Contributor(s)Macquarie University. Department of Statistics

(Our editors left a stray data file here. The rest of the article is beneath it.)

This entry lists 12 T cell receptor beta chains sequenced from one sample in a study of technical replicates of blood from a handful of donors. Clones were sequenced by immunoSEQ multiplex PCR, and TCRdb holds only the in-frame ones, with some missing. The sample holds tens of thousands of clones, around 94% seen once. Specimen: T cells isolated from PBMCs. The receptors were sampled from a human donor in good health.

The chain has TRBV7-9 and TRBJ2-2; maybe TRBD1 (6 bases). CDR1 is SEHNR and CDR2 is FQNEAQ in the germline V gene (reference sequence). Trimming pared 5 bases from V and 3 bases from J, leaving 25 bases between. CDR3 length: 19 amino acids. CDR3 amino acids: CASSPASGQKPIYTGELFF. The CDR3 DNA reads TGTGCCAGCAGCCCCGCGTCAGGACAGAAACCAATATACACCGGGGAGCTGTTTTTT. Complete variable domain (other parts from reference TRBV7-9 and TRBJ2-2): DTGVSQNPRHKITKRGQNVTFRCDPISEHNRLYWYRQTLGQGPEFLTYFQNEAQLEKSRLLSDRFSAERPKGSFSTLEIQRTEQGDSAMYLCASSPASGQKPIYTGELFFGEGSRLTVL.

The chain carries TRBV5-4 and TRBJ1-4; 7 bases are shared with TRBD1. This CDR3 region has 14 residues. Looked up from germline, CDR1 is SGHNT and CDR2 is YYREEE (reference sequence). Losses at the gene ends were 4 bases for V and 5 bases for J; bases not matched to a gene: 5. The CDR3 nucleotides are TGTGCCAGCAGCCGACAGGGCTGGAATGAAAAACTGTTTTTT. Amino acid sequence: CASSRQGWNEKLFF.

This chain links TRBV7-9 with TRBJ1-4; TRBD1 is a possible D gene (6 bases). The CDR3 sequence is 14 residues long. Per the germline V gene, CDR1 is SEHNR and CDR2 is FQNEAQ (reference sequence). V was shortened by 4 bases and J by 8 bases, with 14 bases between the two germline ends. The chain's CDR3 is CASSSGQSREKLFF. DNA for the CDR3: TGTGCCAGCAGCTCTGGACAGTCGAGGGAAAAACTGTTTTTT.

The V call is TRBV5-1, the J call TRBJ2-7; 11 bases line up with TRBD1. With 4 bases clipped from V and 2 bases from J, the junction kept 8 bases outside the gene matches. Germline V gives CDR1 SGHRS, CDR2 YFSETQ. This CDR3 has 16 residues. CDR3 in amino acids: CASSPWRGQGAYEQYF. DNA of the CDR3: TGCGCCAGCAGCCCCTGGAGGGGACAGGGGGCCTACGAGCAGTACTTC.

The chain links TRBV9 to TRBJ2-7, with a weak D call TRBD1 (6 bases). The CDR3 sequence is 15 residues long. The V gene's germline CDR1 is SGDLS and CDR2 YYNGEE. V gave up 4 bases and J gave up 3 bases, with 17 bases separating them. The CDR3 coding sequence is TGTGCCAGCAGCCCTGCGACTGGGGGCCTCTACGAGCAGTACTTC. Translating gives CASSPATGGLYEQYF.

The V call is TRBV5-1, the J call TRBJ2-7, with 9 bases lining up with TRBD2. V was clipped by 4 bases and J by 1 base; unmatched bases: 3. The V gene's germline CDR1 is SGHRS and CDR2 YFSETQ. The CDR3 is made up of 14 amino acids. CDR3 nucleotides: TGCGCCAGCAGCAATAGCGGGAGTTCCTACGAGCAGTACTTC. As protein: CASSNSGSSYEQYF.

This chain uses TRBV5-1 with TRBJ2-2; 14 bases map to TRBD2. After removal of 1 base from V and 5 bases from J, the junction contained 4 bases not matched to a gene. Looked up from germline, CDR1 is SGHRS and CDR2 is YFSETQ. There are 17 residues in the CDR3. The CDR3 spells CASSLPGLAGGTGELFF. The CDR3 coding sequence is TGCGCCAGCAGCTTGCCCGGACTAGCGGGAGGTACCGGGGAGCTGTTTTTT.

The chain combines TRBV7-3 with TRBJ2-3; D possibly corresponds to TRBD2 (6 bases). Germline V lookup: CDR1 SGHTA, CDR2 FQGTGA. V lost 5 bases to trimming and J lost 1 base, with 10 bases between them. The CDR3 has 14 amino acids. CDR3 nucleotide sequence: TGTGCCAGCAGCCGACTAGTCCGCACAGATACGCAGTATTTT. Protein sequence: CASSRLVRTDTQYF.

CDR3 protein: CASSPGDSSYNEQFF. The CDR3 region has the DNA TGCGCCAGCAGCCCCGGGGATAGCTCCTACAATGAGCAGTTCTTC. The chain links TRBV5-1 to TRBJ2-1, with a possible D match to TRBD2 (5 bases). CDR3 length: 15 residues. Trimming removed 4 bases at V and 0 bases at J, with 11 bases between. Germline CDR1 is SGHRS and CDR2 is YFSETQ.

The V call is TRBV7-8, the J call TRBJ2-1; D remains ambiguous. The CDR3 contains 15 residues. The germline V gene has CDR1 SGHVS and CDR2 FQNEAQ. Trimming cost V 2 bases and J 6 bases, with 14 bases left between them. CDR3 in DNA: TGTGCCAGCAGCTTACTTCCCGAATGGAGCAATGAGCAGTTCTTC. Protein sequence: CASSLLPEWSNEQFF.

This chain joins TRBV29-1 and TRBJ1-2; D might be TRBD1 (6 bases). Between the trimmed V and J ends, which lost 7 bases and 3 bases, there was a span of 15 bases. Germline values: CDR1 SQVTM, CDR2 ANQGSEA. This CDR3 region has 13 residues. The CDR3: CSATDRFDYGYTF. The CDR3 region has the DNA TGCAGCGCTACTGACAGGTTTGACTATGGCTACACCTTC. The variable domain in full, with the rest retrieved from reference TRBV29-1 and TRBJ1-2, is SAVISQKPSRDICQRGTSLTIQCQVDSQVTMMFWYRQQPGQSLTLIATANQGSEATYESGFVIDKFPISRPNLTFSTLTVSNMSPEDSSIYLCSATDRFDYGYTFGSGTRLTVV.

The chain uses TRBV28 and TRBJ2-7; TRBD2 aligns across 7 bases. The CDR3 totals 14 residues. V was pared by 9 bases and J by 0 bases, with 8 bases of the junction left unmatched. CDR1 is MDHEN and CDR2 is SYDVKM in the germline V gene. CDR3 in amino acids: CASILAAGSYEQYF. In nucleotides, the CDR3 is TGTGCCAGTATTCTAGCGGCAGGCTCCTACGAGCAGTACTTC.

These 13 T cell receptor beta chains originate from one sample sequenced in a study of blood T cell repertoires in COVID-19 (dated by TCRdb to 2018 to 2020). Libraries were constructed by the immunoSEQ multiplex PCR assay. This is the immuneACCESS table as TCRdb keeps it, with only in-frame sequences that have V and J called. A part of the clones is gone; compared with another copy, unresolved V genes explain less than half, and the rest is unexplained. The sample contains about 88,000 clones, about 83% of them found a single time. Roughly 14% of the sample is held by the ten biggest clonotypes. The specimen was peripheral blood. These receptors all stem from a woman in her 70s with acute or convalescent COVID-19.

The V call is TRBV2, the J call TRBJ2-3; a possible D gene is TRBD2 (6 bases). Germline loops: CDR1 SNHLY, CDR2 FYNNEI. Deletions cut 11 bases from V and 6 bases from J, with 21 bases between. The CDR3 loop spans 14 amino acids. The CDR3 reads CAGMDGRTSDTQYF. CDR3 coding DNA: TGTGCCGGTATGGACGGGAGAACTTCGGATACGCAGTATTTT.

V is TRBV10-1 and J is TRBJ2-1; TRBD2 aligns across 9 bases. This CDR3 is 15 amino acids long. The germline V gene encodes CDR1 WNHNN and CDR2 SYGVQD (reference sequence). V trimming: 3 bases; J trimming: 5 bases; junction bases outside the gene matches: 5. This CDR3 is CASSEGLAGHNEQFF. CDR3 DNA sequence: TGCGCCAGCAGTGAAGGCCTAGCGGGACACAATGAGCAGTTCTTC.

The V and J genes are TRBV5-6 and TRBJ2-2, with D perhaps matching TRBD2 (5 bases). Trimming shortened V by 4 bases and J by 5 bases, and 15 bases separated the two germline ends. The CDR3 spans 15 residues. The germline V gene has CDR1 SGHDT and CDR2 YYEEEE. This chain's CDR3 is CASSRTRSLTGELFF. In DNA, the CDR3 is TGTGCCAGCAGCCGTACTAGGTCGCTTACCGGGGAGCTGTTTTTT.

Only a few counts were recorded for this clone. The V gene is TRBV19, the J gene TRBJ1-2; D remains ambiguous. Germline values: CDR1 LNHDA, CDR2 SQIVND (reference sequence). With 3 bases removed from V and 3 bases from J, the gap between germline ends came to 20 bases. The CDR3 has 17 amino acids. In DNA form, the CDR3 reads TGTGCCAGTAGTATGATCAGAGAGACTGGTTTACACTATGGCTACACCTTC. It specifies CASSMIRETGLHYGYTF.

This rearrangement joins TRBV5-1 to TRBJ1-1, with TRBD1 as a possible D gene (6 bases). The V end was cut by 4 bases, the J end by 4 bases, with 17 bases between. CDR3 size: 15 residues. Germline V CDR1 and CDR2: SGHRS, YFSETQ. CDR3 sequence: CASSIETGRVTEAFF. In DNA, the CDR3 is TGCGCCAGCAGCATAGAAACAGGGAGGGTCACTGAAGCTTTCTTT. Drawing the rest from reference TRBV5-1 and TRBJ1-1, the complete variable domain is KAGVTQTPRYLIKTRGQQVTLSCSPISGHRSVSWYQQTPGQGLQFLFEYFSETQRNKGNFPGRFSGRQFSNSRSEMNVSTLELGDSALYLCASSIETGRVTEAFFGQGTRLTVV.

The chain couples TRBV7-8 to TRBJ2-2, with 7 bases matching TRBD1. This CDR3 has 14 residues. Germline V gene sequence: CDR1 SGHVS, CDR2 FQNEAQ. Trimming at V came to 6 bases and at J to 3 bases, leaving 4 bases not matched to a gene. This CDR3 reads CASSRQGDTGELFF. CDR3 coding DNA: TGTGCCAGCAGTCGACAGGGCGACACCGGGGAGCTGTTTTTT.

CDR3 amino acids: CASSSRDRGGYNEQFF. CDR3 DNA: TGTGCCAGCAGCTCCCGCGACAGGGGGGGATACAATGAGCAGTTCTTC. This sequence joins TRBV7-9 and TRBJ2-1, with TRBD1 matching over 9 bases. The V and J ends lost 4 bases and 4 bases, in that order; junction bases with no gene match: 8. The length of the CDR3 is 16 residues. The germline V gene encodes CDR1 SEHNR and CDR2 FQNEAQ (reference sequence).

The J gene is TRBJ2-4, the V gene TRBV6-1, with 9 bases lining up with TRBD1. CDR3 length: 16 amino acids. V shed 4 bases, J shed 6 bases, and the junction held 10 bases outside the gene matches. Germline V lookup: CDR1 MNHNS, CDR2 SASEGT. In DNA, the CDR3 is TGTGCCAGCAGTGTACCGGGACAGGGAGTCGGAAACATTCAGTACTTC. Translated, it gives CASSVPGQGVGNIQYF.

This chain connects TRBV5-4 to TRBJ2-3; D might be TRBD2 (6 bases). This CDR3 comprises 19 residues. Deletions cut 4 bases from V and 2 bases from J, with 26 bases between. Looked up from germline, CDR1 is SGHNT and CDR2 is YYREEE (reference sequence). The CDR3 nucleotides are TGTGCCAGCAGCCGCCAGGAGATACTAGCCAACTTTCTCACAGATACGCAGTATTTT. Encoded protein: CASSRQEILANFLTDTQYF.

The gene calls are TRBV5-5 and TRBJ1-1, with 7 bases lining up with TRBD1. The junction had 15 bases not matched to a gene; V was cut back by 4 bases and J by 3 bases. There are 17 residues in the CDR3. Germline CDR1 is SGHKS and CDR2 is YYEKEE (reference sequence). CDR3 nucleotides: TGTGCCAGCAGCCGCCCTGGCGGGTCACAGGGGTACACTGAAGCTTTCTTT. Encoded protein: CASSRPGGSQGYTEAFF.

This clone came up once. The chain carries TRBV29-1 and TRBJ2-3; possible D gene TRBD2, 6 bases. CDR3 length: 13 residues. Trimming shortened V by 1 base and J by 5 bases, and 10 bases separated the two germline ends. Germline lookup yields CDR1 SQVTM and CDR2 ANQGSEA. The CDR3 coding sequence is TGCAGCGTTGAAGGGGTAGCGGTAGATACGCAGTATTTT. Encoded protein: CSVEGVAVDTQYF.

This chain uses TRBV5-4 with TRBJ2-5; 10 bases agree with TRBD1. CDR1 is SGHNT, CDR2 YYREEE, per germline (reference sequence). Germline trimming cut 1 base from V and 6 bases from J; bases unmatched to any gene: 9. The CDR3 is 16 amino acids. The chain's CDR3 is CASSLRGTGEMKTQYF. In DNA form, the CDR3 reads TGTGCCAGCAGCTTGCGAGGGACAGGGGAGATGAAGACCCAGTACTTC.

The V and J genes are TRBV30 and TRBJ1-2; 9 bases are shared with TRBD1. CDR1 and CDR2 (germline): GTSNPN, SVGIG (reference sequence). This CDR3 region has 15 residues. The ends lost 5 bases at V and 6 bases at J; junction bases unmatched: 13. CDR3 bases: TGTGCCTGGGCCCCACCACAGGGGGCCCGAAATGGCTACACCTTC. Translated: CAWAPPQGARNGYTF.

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AbstractBackground: The use of lingual orthodontic appliances and the training background of orthodontists in Australia using the lingual orthodontic technique are largely unknown. The aim of this study was to investigate the profile of lingual orthodontic users in Australia. Methods: Four hundred and fifty questionnaires consisting of 15 questions were sent out to orthodontists in Australia. We obtained a 62 per cent return rate (278) with a 58 per cent rate of completed questionnaires. Statistical analysis using SPSS was performed and various outputs were obtained. Results: Of the completed returns, 23 per cent were current lingual users; 69 per cent were not and 8 per cent were previous users but have stopped using the appliance. The majority (90 per cent) of the current lingual users were males. The highest percentage of users (35 per cent) was in New South Wales while the smallest percentage was in Tasmania (2 per cent). Around 40 per cent of respondents attended lingual courses as part of their specialist training programme, while 73 per cent had attended lingual courses since graduation and 82 per cent would consider attending a lingual course in the future. Of the 60 per cent current users who did not have a lingual component in their specialist training programme, almost nine-tenths had attended lingual courses since graduation. Of the non-lingual users, 14 per cent attended lingual courses as part of their specialist training programme, 28 per cent attended lingual courses since graduation and 38 per cent would consider attending a lingual course in the future. The main reason cited for being a non-lingual user was that lingual orthodontics could not be an integral part of the practice. Conclusions: Most of the orthodontists who graduated more than 16 years ago from their postgraduate training were non-users of the lingual appliance. It seems that around one in four orthodontists currently use the lingual technique, of which NSW orthodontists make up the largest group. Only one-fifth of users had some lingual component in their formal orthodontic training and about half of them have attended lingual courses after graduation. Almost half of orthodontists in Australia would consider attending a lingual course in the future. This survey provides a sound basis for course co-ordinators to plan for continuing lingual orthodontics in the future.